The Handshake Protocol

In many Web Content Integrator implementations the input content feeds are produced by an application which generates them dynamically in response to requests from the feed consumer application. In those cases it is useful for the consumer to be able to indicate to the producer application which versions of a feed the Consumer has already seen so that the producer can make some intelligent decisions about what to include in the next feed.

The handshake protocol consists of the exchange of two feed attributes: a Last Modified Date, and an arbitrary Entity Tag. The values of both of these attributes are managed exclusively by the producer. The consumer simply receives the values from the producer, stores them, and passes them back unchanged on the next request. These attributes can be passed in one of two ways:
  1. As HTTP header fields:
    • Requests from the consumer contain:
      If-Modified-Since : {last-modified_value}
      If-None-Match: {etag_value}
    • Responses from the producer contain:
      ETag: {etag_value}
      Last-Modified: {last-modified_value}
  2. As elements in the feed and query string parameters:
    • Requests from the consumer are in the form:
      http://cmsserver.example.org/ProducerApp?etag={etag_value}&lastMod={last-modified_value}
    • Feeds sent back from the producer contain the following channel-level elements:
      <lastBuildDate>{last-modified_value}</lastBuildDate>
      <ibmfs:etag>{etag_value}</ibmfs:etag>

How the handshake works

  1. The consumer makes its first request to the producer. This request does not contain any special header fields.
  2. The producer receives the request, and since there were no special headers, it responds with a feed that contains items which represent all transactions that have occurred up to that point. Before sending the response it sets the Last-Modified header to the current time and the ETag header to a value that enables the producer identify this specific instance of the feed.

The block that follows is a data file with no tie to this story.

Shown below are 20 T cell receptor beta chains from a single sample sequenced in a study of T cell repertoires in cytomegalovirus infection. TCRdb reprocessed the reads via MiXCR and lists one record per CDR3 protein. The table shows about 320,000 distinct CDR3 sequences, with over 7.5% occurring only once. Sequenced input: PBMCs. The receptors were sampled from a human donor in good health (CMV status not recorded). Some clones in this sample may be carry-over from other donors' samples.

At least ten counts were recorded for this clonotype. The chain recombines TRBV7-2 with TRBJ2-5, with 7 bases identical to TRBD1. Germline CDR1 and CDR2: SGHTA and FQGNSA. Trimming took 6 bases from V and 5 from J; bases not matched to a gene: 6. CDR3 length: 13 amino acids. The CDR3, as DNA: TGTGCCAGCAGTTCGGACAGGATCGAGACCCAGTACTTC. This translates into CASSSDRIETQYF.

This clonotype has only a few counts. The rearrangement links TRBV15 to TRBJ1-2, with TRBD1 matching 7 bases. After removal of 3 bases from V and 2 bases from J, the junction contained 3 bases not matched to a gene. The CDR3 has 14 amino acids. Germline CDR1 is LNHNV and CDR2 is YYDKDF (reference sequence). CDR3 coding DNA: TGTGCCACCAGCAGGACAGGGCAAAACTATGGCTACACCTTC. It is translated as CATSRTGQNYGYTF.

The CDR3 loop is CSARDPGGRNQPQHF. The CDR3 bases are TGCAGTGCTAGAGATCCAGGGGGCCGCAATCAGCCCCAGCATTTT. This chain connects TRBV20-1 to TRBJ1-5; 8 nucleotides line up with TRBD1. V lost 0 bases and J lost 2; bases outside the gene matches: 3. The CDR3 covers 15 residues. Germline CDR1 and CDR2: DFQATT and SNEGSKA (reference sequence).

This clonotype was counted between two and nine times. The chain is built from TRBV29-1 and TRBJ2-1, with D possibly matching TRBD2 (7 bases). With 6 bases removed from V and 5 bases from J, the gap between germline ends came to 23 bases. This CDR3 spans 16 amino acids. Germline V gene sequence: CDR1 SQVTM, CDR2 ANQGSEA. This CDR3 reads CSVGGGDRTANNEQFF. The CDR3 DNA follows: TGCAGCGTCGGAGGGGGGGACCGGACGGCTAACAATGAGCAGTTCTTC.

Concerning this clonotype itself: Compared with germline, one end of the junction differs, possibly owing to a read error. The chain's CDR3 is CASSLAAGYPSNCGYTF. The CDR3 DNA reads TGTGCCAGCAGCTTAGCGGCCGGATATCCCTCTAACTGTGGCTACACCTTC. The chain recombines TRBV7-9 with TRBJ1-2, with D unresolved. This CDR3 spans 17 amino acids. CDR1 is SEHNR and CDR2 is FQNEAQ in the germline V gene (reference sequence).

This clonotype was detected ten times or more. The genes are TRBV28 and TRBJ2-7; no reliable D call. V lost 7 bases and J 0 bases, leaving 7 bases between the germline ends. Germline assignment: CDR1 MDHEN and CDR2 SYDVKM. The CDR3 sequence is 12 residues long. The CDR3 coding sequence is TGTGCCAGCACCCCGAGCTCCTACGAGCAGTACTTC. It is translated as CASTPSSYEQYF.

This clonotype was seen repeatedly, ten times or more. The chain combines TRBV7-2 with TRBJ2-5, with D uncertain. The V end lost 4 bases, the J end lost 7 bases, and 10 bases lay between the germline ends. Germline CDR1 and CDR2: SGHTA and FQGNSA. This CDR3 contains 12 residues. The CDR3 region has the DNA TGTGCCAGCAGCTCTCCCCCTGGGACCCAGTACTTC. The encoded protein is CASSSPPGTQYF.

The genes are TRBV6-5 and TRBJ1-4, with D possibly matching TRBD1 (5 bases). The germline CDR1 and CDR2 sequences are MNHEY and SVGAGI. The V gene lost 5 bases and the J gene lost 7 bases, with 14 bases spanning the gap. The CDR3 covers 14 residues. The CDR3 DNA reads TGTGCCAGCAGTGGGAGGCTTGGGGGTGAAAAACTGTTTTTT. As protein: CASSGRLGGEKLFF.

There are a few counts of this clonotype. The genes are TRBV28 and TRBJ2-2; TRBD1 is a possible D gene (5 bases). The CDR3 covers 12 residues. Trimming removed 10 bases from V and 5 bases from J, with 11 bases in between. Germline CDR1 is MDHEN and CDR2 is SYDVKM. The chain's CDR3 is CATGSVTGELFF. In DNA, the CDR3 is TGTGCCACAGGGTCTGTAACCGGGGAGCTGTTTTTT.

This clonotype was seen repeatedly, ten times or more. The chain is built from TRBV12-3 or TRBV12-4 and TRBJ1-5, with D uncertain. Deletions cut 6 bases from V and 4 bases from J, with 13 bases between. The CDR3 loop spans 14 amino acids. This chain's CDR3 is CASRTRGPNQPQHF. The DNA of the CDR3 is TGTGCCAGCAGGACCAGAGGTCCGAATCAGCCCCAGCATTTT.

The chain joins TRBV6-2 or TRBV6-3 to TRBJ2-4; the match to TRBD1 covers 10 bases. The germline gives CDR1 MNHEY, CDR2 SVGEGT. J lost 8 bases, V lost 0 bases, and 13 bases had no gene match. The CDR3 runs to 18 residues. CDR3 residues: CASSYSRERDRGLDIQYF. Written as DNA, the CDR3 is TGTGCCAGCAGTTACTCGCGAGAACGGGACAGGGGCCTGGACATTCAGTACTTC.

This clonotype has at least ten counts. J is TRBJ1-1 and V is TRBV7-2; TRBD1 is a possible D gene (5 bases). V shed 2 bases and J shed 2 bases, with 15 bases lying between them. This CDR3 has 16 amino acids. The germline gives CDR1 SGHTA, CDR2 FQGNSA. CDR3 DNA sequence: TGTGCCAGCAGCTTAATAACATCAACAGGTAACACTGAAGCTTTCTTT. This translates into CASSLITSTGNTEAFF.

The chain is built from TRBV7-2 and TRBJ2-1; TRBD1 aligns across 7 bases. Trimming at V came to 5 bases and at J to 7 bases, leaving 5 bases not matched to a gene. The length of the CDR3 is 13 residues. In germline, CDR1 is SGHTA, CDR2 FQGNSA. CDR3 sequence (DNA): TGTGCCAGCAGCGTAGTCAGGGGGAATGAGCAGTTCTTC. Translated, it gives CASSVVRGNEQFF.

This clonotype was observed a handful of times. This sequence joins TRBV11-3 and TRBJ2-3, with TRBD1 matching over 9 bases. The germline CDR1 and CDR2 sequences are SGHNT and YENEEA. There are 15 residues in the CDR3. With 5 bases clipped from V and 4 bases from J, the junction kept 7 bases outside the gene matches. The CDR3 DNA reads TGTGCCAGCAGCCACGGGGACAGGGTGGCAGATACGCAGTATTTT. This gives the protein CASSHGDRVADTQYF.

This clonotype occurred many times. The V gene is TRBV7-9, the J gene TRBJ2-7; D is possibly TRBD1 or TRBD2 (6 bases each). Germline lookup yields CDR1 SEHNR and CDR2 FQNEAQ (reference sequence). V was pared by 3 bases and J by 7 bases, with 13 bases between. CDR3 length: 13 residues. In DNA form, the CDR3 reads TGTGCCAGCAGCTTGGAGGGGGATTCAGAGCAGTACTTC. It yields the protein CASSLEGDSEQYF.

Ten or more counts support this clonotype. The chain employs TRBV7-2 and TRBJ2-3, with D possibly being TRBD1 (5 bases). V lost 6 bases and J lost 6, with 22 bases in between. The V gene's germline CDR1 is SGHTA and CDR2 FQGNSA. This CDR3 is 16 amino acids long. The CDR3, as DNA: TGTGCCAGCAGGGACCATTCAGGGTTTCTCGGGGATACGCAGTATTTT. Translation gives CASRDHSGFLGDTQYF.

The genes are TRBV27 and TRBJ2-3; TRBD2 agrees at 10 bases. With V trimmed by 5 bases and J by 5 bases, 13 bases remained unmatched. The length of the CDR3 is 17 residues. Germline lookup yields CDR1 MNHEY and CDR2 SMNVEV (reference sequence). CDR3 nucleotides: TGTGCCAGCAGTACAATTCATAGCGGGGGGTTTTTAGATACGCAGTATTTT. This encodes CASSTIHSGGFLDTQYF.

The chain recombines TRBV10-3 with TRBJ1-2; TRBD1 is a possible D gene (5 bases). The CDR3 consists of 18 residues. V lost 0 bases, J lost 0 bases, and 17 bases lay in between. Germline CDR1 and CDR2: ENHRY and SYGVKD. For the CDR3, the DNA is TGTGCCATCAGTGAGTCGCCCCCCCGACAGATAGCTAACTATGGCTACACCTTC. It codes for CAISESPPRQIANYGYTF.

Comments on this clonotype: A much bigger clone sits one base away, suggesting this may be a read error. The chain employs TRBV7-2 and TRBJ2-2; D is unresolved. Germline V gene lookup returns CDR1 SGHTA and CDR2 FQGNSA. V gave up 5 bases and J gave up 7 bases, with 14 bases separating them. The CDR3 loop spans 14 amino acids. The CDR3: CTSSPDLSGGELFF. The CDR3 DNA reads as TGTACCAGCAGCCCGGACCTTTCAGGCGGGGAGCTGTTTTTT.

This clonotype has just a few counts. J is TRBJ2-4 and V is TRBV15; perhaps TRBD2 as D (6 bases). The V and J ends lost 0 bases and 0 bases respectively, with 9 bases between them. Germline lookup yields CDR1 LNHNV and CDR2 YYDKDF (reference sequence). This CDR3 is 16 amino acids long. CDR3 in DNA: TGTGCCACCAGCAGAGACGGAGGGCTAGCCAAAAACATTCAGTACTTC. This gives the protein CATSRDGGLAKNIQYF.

Last-Modified: Thu, 7 Sep 2006 12:00:00 GMT
    ETag: ABC0011
  3. The consumer receives the response, processes the feed, and stores the Last-Modified and ETag values only if the feed was processed successfully.
  4. The next time the consumer is triggered, it again makes a request to the producer for the transaction feed. This time it sets the If-Modified-Since header to the Last-Modified date it received on the last request and the If-None-Match field to the value of the ETag it received on the last request.
    If-Modified-Since: Thu, 7 Sep 2006 12:00:00 GMT
    If-None-Match: ABC0011
  5. The producer receives the request, and checks the values of the header fields. It then uses its own internal logic to generate a new feed which only contains changes that occurred since the last feed it sent to this consumer. It sends back a feed with the following header values:
    Last-Modified: Thu, 7 Sep 2006 13:00:00 GMT
    ETag: ABC0032
  6. The consumer receives the response, processes the feed, and updates its stored values for the Last-Modified date and ETag.

Ideally, if no changes have occurred since the last time the consumer requested the feed, the producer should respond with an HTTP 304 (Not Modified) response code. This will signal the consumer that there are no changes and thus that it does not need to attemp to parse the feed and do the subsequent processing. However, if the producer is unable to implement this feature it won't affect any of the other processing.

The consumer will always send a request containing the Etag label of the last transaction feed it successfully received. In this case the producer application will be responsible for re-sending any entries that might have been missed due to a communication failure between the servers.